inuita and inuitant M. 497. expurigare . . . expuriges 

R (Opusc. ii. 431) ; exfiurgare uolo me, Pe. tune te exfiurges 
mihi M. 502. uirgrarum Bx with M ; uirgeum R after 


116 25-41 MILES GLORIOSVS. 47 

Ibi dum condignam t6 sectatu's simiam : 505 

Quodque inde inspectamsti meum apud me h6spitem, 

Ampl6xam amicam quom 6sculabatur suam : 

Quod c6ncubinam erilem insimulare ausus es 

Probri pudicam m£que summi flagiti : 

Turn quod tractauisti hospitam ante aedis meas : s*° 

Nisi mibi supplicium stimuleum de te datur, 

Ded6coris pleniorem erum faciam tuom, 

Quam magno uento pl^numst undartim mare. 

Sc. Ita sum coactus, P6riplecomene, ut n6sciam, 

Vtram me expostulate tecum aequom siet, 515 

An, si istaec non est haec neque haec uisast mihi, 

Me expurigare haec tibi uidetur a6quius : 

Sicut etiam nunc n6scio quid ufderim : 

Ita fstast huius similis nostrai tua, 

Si quidem non eademst. Pe. Vise ad me intro : 52 o 

iam scies. 
Sc. Licetne ? Pe. Quin te iubeo : ei, placide n6scita.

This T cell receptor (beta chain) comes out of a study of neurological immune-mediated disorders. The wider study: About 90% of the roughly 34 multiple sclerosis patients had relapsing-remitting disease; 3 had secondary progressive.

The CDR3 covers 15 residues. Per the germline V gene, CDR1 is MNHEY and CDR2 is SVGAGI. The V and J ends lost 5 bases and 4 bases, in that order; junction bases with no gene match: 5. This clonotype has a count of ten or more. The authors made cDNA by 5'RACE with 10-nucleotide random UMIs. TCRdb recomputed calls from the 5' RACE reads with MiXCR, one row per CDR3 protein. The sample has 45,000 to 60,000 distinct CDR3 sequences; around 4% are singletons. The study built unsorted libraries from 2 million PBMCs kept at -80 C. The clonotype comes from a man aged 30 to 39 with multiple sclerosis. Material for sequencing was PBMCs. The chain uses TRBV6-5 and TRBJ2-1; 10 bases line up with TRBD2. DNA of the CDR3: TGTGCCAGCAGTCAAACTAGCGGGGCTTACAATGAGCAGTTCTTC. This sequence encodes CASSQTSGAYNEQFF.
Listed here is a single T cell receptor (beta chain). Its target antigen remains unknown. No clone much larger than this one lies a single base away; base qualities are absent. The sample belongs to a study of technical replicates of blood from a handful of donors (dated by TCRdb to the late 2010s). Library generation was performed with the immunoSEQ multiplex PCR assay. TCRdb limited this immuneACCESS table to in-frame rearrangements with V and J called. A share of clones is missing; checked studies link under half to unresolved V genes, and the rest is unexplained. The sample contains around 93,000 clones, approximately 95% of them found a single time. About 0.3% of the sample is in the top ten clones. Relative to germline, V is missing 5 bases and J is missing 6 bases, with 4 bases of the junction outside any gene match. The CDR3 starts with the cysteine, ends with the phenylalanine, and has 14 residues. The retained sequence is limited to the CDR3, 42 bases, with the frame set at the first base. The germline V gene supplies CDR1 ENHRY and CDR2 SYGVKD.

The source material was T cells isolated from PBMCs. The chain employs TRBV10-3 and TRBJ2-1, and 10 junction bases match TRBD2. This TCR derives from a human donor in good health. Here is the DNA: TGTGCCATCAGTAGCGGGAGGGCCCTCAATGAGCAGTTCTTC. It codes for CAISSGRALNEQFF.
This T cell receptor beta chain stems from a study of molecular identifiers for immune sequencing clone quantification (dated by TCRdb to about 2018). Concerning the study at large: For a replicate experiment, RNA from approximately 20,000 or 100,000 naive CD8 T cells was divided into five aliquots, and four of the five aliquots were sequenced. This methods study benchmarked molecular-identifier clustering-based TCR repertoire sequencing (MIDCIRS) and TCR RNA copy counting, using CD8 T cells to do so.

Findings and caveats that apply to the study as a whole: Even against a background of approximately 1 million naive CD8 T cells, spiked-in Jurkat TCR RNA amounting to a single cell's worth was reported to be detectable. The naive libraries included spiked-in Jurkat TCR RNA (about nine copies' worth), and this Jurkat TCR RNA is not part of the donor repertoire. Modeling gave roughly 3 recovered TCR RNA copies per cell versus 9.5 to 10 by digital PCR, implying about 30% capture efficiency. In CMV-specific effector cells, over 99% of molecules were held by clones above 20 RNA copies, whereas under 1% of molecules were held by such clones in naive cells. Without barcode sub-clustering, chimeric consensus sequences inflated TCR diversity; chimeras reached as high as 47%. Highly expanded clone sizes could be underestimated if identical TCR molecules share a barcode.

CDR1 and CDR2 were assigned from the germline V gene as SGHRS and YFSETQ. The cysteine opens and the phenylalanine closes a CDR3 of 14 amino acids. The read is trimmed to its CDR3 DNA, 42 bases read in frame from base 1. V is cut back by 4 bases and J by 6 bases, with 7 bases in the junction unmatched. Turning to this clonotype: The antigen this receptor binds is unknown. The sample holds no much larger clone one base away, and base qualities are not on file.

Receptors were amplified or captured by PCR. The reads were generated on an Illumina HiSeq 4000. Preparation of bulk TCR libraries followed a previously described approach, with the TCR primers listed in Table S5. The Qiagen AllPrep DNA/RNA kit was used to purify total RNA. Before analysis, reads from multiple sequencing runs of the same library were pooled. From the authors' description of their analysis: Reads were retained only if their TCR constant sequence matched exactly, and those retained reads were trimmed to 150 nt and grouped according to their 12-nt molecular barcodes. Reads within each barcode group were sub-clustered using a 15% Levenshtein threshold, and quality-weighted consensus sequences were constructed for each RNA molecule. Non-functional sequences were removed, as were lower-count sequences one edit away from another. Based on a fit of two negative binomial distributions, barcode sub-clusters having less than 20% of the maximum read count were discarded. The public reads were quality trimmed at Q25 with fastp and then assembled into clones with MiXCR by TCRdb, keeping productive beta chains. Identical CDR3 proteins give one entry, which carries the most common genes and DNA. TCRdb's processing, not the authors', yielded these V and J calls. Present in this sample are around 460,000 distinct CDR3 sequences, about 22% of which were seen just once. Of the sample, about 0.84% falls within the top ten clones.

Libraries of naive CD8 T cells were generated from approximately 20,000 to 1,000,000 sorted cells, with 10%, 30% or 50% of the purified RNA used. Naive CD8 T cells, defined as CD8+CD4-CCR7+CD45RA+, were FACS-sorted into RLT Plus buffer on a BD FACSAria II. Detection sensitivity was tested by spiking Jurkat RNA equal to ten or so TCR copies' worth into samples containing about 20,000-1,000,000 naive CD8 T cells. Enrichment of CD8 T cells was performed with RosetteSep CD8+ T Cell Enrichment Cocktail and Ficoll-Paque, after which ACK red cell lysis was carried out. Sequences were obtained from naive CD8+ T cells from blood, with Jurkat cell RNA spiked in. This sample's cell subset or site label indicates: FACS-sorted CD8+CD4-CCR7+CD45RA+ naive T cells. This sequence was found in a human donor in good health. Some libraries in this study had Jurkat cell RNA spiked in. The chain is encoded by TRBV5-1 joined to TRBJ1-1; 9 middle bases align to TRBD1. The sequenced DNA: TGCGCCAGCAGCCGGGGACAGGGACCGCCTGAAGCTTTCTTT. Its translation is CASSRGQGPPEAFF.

505. sectatu's Bx; sectatus M; sectaris with Servius R. 
507. amplexam Bothe ; amfilexum M. 508. quod C ; 

quodque B D ; quin R. 511. de te datur Lamb., Bentl. ; 

datur B ; dedatur CD. 515. tecum aequom siet Stud. ; 

^prius tecum aequom sit M. 516. an, si R; nisi M. 

liaec uisast R; istastM.. 517. expurigare R (Opusc. 

ii. 431) ; expurgare M. 519. ita . . . tua R ; itast ista C ; 
itast istac D ; istas Ba ; ista Bb ; ita istaec huius similis est 
nostrae tua Bothe ; ita istast huius consimilis nostrae tua 
Bentl. 521. licetne. Q,uin licetne. Nequin M (dittography) ; 
hence neque F Z. iubeo uiueo and iuueo M (a common 

error). ei Bx ; et M ; i et R. 

48 T. MA CCI PLA VTI II 6 42-61 

Sc. Ita facere certumst. Pe. Heus, Philocomasium, 

Transcurre curriculo ad nos : ita negotiumst. 
Post, quando exierit Sc61edrus a nobis, cito 
5 2 5 Transcurrito ad uos rusum curriculo domum. 
Nunc pol ego metuo, ne* quid infuscauerit. 
Si hie non uidebit mulierem * * #